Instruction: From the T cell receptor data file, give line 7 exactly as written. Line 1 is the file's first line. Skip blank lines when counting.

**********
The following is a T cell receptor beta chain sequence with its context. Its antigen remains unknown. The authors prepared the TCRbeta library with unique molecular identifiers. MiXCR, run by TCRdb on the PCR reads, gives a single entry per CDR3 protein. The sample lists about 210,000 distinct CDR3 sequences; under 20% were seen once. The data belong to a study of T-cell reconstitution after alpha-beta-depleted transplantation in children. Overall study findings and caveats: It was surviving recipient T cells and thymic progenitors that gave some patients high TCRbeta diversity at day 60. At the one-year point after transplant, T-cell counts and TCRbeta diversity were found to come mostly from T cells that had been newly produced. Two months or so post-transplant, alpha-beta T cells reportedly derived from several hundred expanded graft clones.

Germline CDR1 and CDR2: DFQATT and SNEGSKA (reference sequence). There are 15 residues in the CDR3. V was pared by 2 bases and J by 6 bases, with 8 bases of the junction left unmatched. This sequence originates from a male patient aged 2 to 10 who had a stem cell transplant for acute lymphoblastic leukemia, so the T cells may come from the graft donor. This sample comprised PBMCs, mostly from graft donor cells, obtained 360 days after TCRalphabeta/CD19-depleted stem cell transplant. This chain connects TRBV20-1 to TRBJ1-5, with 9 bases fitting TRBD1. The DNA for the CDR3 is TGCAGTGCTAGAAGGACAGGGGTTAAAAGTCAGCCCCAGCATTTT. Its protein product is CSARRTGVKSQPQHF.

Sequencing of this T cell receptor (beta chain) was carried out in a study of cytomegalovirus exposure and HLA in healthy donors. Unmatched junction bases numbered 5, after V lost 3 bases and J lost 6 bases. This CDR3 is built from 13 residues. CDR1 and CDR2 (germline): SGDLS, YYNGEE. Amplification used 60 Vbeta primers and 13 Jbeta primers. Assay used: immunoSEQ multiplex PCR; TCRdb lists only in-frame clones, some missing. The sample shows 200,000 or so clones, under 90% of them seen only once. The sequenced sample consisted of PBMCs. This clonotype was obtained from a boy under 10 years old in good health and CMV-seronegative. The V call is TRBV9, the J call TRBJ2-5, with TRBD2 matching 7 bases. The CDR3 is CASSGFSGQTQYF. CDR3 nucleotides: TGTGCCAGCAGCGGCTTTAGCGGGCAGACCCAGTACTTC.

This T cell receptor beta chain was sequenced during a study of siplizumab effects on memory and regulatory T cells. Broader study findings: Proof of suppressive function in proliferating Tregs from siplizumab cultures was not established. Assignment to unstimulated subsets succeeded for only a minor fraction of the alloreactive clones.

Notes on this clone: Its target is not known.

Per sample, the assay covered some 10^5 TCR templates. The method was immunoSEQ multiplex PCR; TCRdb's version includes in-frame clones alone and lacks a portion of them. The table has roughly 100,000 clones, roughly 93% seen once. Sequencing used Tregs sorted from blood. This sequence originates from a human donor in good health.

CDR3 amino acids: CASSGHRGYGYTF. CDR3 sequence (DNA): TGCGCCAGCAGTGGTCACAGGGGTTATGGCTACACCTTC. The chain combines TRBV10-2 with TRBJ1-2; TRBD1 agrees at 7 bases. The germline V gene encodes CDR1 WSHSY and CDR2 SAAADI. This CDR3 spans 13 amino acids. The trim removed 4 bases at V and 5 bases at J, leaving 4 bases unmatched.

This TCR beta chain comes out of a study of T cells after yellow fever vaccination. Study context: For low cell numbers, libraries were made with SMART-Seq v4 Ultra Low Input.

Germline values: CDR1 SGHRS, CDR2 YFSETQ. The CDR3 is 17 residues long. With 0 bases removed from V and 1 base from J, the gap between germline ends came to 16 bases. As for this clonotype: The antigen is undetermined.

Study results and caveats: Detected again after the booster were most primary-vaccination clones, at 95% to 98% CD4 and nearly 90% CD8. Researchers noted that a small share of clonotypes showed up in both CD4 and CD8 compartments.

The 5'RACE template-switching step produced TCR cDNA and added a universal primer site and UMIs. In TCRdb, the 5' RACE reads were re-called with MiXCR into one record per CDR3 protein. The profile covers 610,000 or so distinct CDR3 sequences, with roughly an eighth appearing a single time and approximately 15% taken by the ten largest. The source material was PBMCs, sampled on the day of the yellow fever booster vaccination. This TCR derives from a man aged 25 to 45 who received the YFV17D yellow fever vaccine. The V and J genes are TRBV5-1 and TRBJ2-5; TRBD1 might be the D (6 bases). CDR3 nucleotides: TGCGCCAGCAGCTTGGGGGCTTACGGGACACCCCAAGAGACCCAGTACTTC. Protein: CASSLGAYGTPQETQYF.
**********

CDR3 amino acids: CASSGHRGYGYTF. CDR3 sequence (DNA): TGCGCCAGCAGTGGTCACAGGGGTTATGGCTACACCTTC. The chain combines TRBV10-2 with TRBJ1-2; TRBD1 agrees at 7 bases. The germline V gene encodes CDR1 WSHSY and CDR2 SAAADI. This CDR3 spans 13 amino acids. The trim removed 4 bases at V and 5 bases at J, leaving 4 bases unmatched.